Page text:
I don’t like Emily Brontë’s Nelly Dean, forever getting in the way of the action with her pert moralising. But I do like Alison Case’s Nelly Dean. In this dazzlingly subversive perspective-flip, the put-upon housekeeper tells her own story, “a homespun grey yarn woven in among the bright-dyed and glossy dark threads of the Earnshaws and Lintons”. Nelly is being modest; I thought Wuthering Heights was chthonic and churning but at times, Nelly Dean makes it seem bloodless. Nelly explains that she didn’t tell this story before because she couldn’t, because sometimes things happen so fast, so hard, that “there are no stories, because there is no past and no future, only now”. So, breathlessly, she begins.
She first came to live at Wuthering Heights after her father beat her up when she was four. The same age as Hindley, and twice as clever, she has none of his privileges. Just as the housemaid heroine of Jo Baker’s Longbourn has to launder Elizabeth Bennet’s muddy petticoats, so Nelly churns butter, makes cheese, sews pinafores, makes tea, keeps household accounts, nurses consumptives, bakes bread and peels onions. A professor of Victorian literature, Case also knows her onions. And she knows her Brontës. This audacious novel talks to all three sisters’ books – even Anne’s neglected Agnes Grey gets a nod – and to really enjoy it, you do need to have read Wuthering Heights. But there’s nothing mustily lit-critical about it. It’s a page-turner, about the things we do to people we love and the secrets and lies that corrode us, told in sinewy, visceral prose.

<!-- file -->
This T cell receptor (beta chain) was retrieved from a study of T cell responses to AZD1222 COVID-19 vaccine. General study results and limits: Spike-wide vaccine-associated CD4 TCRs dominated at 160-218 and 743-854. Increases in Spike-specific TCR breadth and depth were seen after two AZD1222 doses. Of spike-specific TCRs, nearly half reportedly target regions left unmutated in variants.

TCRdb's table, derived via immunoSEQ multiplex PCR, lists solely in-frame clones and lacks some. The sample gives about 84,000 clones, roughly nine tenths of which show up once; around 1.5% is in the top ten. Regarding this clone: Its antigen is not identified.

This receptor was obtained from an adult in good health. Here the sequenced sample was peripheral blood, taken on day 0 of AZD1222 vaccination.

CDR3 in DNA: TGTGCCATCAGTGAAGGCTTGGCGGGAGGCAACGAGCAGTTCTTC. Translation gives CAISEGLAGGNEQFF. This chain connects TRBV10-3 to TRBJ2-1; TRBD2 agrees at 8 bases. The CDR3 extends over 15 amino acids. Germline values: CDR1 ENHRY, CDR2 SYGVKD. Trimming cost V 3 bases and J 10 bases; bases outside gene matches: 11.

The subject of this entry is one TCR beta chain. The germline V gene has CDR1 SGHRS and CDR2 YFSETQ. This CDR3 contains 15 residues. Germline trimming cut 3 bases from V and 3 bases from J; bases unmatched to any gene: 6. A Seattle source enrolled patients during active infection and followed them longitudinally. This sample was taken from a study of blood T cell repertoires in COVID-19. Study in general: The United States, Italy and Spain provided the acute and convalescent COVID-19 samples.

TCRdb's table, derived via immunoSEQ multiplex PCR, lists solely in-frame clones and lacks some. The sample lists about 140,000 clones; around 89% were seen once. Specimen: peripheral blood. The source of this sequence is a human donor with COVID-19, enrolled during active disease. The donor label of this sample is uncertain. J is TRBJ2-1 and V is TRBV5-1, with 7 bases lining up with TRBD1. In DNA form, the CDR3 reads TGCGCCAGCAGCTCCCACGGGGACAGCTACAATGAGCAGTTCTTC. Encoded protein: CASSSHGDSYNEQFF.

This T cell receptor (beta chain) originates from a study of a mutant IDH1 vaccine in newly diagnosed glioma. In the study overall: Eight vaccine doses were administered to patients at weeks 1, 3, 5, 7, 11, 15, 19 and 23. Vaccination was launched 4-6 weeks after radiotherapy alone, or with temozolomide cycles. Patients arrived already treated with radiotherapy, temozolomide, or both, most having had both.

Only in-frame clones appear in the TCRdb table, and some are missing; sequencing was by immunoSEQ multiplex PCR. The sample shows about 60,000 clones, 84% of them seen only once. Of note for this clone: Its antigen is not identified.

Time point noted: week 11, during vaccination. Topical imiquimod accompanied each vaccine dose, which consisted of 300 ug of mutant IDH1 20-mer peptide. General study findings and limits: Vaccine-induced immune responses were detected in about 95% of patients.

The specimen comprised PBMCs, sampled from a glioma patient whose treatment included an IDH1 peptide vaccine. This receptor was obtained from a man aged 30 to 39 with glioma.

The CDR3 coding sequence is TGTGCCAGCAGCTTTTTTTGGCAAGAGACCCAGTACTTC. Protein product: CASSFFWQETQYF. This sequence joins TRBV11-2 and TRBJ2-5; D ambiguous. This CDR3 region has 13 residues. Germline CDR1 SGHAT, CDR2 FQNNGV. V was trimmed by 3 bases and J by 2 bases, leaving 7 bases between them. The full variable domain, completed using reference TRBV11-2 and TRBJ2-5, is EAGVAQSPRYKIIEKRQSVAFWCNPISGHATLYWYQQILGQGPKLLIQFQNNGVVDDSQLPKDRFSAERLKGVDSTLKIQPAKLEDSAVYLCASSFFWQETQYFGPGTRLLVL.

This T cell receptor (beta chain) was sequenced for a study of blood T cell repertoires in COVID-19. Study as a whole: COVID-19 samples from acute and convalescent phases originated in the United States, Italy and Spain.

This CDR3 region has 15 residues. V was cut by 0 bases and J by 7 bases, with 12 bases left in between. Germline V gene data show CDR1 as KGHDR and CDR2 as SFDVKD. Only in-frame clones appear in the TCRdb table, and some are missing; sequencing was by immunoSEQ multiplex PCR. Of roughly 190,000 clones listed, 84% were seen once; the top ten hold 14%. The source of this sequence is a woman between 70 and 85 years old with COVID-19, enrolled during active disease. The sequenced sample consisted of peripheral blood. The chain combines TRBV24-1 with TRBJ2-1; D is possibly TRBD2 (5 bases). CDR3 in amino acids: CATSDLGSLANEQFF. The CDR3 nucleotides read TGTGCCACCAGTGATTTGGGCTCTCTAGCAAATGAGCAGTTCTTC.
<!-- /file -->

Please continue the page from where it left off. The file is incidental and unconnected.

It also has the makings of a feminist classic. Case writes more frankly about breastfeeding than any novelist I have ever read. But also, just as Wide Sargasso Sea takes Bertha Mason out of the attic, Case has made me feel deeply unsisterly for dismissing Nelly in the first place. Her Nelly is as passionate as Cathy or Heathcliff. She just can’t show it. Because while ladies and gentleman can stamp their feet and bash their heads against trees and pull feathers out of pillows, servants can’t, or they get fired, and they starve. Heartbreakingly, Case’s heroine (and she truly is a heroine) grieves for the feelings she hasn’t been able to express.
Samantha Ellis’s How to be a Heroine is published by Vintage. She is also writing a book about Anne BrontëReuse content